“I am the third generation to serve patients at Calvary,” Rabbi Charles Rabinowitz told me at the June 3 Calvary Hospital Awards Gala, held at The Pierre. For the full story, the rabbi suggested I call him after the dinner. He explained: “Too often, our patients come to us feeling so dehumanized, the result of invasive and soul-numbing treatment…. Rabinowitz said. “At Calvary, our job is… to love our patients so much that they cannot, for a minute, believe they are alone and forgotten.” While presenting the Calvary Medal to Charles Groppe an attorney at Putney, Twombly, Hall & Hirson LLP, the Rev. Timothy Dolan, archbishop of New York, said, “You don’t have to believe in God, but you can live as though there were one.” The Women of Calvary, a Catholic lay organization of widows dedicated to serving poor, desperately ill women, founded Calvary in 1842. Today, 10% to 15% of Calvary’s patients are Jewish. The hospital’s brochure notes that Calvary “is a gold standard hospital [hospice, palliative care center] unlike any in the U.S. or the world.”

Hosted by “Today” co-host Al Roker, whose father died of lung cancer in 2001 at Calvary, the program included greetings from Calvary’s president and CEO, Frank Calamari, and an award presentation to the American Institute of Architects’ John Decina, CEO of Barr & Barr, Inc., by Calvary’s chairman of the board, Dr. **Thomas Fahey Jr., medical director of international programs at Memorial Sloan-Kettering Cancer Center. An informative, upbeat and comforting video touted Calvary’s mission.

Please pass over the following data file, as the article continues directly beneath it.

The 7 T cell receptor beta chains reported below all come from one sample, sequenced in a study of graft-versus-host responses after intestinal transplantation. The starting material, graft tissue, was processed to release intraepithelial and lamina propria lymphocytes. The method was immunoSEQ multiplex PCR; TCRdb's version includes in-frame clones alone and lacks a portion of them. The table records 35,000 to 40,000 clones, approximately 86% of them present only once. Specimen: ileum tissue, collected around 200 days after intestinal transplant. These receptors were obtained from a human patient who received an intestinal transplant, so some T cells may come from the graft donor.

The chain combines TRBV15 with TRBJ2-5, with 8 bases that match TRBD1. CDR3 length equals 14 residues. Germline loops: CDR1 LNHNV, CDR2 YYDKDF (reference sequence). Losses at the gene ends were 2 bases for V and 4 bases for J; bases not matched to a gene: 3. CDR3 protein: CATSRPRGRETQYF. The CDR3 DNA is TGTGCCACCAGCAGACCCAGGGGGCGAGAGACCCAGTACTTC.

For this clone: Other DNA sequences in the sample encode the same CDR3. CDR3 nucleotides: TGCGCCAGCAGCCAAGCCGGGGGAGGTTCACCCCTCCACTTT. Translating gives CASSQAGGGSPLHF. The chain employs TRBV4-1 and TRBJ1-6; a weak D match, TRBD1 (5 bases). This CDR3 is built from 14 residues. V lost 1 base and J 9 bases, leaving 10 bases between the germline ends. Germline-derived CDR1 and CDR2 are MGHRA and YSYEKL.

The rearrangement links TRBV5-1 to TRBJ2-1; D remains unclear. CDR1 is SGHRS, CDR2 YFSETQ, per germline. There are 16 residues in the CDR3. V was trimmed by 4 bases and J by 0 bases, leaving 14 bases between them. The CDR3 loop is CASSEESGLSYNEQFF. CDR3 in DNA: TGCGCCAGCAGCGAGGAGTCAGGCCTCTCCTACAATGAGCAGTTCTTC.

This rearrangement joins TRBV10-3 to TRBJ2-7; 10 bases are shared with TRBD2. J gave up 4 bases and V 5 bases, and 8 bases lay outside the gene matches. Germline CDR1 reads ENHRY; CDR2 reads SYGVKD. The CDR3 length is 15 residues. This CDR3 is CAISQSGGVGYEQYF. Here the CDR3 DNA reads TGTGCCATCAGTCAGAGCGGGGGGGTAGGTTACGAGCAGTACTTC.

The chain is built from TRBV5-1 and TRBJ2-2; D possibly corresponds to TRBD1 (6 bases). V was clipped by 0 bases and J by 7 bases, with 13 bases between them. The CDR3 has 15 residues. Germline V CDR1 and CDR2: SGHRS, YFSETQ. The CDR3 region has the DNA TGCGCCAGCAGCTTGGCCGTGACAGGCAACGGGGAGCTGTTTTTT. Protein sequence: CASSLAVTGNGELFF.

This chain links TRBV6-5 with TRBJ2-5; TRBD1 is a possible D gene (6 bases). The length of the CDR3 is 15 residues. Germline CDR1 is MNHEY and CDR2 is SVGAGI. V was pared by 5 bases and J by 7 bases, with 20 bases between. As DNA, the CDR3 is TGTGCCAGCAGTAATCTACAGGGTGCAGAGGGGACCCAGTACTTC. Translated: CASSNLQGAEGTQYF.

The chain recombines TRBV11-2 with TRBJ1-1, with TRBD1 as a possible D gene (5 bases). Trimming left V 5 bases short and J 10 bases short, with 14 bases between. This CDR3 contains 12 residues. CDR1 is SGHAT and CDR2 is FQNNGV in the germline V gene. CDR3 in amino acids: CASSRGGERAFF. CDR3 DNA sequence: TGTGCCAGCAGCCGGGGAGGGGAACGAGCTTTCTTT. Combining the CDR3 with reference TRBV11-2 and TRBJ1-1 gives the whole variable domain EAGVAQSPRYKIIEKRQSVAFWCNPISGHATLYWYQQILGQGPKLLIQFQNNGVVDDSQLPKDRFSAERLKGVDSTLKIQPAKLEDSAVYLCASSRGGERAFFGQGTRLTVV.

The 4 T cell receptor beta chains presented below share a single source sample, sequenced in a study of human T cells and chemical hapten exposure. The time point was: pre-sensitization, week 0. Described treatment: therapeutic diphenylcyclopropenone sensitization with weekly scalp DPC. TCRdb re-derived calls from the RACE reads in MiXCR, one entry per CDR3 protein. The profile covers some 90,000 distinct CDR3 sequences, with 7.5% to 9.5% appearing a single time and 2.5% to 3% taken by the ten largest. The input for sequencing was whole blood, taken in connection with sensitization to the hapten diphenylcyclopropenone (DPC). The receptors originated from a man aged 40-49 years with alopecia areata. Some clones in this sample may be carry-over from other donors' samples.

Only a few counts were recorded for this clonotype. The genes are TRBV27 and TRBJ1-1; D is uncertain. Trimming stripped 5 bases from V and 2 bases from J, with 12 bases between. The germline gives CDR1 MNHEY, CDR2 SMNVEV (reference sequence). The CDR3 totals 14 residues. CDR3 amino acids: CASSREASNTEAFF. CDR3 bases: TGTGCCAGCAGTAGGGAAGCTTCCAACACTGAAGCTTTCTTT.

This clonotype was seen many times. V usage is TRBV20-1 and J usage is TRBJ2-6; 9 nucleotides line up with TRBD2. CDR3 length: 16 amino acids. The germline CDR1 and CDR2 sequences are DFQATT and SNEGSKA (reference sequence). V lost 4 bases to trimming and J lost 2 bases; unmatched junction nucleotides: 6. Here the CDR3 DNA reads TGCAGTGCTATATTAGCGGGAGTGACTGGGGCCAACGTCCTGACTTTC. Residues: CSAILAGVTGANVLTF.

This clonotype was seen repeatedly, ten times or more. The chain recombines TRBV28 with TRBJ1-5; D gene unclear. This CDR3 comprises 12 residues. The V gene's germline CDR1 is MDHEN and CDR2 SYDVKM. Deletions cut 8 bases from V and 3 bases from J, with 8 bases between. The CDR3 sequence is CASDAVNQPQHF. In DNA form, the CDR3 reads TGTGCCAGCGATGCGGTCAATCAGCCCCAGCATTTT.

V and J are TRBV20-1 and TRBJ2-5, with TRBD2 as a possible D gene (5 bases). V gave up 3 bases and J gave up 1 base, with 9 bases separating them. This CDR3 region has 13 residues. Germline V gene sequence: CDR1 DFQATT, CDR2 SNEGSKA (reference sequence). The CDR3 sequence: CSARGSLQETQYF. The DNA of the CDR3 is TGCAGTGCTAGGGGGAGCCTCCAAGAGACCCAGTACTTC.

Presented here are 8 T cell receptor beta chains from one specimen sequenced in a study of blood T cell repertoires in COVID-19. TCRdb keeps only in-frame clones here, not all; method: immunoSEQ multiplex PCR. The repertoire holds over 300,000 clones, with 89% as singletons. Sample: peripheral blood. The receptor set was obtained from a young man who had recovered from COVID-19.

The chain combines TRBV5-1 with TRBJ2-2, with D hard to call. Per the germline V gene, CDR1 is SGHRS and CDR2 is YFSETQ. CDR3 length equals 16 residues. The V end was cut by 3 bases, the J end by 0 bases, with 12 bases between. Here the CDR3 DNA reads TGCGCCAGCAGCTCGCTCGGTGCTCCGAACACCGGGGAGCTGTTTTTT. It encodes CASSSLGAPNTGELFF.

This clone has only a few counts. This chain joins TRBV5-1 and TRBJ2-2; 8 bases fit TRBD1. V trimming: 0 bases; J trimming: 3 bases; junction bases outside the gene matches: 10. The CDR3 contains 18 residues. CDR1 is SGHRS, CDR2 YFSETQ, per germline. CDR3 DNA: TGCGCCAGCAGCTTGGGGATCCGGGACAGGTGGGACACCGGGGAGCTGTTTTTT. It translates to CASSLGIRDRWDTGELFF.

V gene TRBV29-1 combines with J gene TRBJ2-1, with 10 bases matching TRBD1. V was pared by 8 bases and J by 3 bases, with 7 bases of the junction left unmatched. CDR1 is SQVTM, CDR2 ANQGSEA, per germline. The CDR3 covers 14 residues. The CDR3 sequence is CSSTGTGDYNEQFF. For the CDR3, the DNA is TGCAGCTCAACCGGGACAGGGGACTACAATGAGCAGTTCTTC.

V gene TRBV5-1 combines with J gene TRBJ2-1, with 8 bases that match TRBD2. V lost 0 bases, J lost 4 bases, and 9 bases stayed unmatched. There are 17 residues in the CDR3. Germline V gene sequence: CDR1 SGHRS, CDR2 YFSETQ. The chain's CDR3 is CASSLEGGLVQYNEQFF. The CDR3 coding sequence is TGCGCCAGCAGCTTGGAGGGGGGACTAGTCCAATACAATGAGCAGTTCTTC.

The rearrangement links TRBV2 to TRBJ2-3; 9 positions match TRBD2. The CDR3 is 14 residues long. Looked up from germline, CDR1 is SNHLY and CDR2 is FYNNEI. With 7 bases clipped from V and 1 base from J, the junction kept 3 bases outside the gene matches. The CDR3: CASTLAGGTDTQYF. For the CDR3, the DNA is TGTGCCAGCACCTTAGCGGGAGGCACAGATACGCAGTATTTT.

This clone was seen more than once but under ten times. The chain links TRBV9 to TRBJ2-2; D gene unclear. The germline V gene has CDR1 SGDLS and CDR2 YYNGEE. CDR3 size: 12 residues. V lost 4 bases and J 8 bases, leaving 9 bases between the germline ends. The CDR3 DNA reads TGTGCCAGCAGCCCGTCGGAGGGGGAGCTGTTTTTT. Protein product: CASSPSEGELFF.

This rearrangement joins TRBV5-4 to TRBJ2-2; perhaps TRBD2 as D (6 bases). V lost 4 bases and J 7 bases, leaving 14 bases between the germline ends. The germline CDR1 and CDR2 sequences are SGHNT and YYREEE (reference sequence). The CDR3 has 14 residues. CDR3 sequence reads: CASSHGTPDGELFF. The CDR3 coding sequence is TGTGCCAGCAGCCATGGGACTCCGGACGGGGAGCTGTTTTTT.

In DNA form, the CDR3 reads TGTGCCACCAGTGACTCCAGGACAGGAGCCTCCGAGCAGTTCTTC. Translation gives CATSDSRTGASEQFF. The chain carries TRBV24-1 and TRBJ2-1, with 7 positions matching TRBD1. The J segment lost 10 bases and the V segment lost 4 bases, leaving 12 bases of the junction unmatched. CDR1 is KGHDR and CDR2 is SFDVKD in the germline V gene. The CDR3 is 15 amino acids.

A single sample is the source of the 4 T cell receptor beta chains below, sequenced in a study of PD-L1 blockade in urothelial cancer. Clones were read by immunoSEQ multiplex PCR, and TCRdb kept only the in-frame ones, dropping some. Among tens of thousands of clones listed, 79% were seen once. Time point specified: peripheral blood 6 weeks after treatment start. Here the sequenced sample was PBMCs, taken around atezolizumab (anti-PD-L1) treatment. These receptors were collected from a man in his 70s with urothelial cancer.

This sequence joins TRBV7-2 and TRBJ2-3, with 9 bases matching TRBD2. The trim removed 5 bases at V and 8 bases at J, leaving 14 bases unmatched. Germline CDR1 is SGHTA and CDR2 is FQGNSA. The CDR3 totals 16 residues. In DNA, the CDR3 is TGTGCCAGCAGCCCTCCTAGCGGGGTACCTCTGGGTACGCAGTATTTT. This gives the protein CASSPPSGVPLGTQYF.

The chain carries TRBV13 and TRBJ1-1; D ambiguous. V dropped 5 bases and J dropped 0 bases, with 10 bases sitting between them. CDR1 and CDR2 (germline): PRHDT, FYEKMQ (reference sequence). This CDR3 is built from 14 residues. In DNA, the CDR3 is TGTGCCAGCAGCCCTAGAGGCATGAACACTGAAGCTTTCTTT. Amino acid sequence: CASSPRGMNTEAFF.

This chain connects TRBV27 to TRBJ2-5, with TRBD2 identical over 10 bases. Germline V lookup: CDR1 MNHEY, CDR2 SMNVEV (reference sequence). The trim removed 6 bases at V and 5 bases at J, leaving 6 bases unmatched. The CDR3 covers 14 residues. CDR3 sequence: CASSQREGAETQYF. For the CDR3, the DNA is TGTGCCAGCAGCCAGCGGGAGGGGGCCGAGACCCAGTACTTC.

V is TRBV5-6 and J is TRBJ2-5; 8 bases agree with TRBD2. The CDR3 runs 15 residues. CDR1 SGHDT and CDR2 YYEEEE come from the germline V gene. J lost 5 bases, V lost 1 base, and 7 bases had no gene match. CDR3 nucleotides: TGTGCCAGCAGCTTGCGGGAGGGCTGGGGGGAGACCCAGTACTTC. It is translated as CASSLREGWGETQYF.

My post-dinner conversation with Rabinowitz about his multigenerational Calvary connection would make a great Yiddish theater vignette. The rabbi said: “Just two weeks after I started at Calvary, I visited a 96-year-old woman who was dying of cancer. Despite her frailty, when I went into Golda’s room, she nearly jumped out of her bed. ‘Rabbi! What was your grandfather’s name?’ I told her and asked what was wrong. ‘Rabbi! My grandmother died at Calvary many years ago, and your grandfather cared for her. And my mother died at Calvary 30 years ago. And it was your grandfather who cared for her…. Now here I am again at Calvary, and you walk in! It must be bashert [fate], because you are here for me…. If you are little Charlie Rabinowitz, sing for me, as I remember you used to sing.’” Rabinowicz paused: “In an instant, 44 years fell away and I was reminded that when my father was on call as a rabbi for Calvary Hospital, he would sometimes bring me with him on rounds. And when a patient needed spiritual uplifting, Father would say to me, ‘Charlie, sing to Mrs. Grossman,’ or, ‘Charlie, sing Mr. Cohen’s favorite song.’ With my 8-year-old warble, I would sing the old songs, and the patients would smile.”